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Gradient Outlines in PowerPoint 2010 for Windows

Learn how to apply gradient style to outlines in PowerPoint 2010.

Author: Geetesh Bajaj

Product/Version: Microsoft PowerPoint 2010
OS: Microsoft Windows XP / Vista / 7 / 8

Date Created: February 8th 2011
Last Updated: February 8th 2011

You have already learned about the different options for Formatting Shape Outlines in PowerPoint 2010. In addition, you have explored how you can change the weight, dash styles and arrowheads for these shape outlines. In this tutorial, you will learn about an attribute that's rarely associated with shape outlines but can provide a surprisingly different look, especially when applied to lines that are thicker in weight. This attribute Gradient, is not accessible from the Shape Outline gallery in the Ribbon but directly from the Format Shape dialog box that we will explore later in this page. Meanwhile, Figure 1 shows you some sample gradient lines.

Sample gradient lines
Figure 1: Sample gradient lines

To see a sample presentation containing gradient lines in PowerPoint, scroll down to the bottom of this page.

Follow these steps to apply gradient to outlines:

  1. Select the shape that you want to apply gradient outline to. Alternatively, if you just want to follow this tutorial step-by-step, launch PowerPoint. Most of the time, PowerPoint will open with a new slide in a presentation -- PowerPoint 2010 users can change the slide layout to Blank by selecting Home tab | Layout | Blank.

  2. Within the Home or Insert tab of the Ribbon, click the Shapes button to access the Shapes gallery that you can see in Figure 2. Select the Rectangle (or any other shape), and then either drag and draw, or click once on the blank slide to place an instance of the shape. (We used a Rectangle shape with no fill as you can see later in Figure 3).

    Shapes gallery in PowerPoint
    Figure 2: Shapes gallery

  3. To make the gradient line stand out, change the weight of the line to anything higher than 10 pt. -- 20 pt. is even better!

  4. Right click the shape, which opens the context menu shown in Figure 3. Choose the Format Shape option from that menu (refer to Figure 3 again).

    Format Shape option
    Figure 3: Format Shape option

  5. This opens the Format Shape dialog box, as shown in Figure 4. In the Format Shape dialog box, select the Line Color tab and select the Gradient Line radio button if it is not already selected.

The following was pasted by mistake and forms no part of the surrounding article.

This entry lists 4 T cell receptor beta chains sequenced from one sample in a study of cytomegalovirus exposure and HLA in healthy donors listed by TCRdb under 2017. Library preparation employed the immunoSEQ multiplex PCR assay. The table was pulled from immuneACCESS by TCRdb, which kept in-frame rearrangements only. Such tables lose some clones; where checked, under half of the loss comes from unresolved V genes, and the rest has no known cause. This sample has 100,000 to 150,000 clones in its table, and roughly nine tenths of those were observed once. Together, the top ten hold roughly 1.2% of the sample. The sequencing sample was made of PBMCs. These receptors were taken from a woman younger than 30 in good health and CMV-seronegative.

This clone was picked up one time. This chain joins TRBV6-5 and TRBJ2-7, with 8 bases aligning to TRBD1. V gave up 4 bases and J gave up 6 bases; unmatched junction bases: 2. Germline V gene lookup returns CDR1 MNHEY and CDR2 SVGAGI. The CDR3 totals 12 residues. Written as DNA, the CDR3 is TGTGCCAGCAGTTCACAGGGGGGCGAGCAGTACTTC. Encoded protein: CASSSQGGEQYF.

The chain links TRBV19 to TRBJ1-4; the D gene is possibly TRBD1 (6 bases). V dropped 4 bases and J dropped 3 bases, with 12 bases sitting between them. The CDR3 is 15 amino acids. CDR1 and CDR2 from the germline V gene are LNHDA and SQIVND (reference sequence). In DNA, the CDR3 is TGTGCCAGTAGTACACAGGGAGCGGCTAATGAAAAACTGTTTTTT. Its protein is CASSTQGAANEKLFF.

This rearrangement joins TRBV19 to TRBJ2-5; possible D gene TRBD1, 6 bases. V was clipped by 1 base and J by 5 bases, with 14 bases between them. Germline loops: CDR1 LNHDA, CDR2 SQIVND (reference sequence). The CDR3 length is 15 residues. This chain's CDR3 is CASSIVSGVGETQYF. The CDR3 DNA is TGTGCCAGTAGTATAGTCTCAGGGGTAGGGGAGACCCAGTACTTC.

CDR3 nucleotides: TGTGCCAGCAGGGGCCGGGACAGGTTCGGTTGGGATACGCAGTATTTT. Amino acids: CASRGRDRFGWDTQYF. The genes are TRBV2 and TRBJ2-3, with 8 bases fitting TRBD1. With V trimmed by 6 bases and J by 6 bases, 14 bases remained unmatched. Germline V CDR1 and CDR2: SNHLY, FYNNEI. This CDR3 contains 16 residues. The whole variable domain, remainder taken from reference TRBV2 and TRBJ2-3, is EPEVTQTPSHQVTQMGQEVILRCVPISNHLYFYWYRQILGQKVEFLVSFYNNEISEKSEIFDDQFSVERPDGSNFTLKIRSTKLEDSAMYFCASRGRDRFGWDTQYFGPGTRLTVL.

Gradient Line option within Line Color tab
    Figure 4: Gradient Line option within Line Color tab

    The options within Format Shape dialog box are explained below, as marked in Figure 4:

    1. Preset Colors: Clicking the downward pointing arrow next to this option brings up several ready to use default gradients (see Figure 5). These can be either applied straightaway, or used as a base to edit and create your own gradients using the other options available in this dialog box.

      Preset colors
      Figure 5: Preset colors

      Figure 6 shows some shapes that have their outlines applied with a preset gradient.

      Outlines applied with preset gradients
      Figure 6: Outlines applied with preset gradients

    2. Type: There are four gradient types available -- these are Linear, Radial, Rectangular, and Path (see Figure 7).

      Gradient Type dropdown list
      Figure 7: Gradient Type drop-down list

      1. Linear gradient types are either horizontal or vertical gradients although they can be diagonal to any degree -- use the Angle option explained later on this page to change the degree. Figure 8 shows some samples of the same linear gradient outlines rotated to different angle values. We normally don't use gradients that are so gaudy -- but since our previews are so small, we thought this sort of gradient will bring out the differences in gradient types well!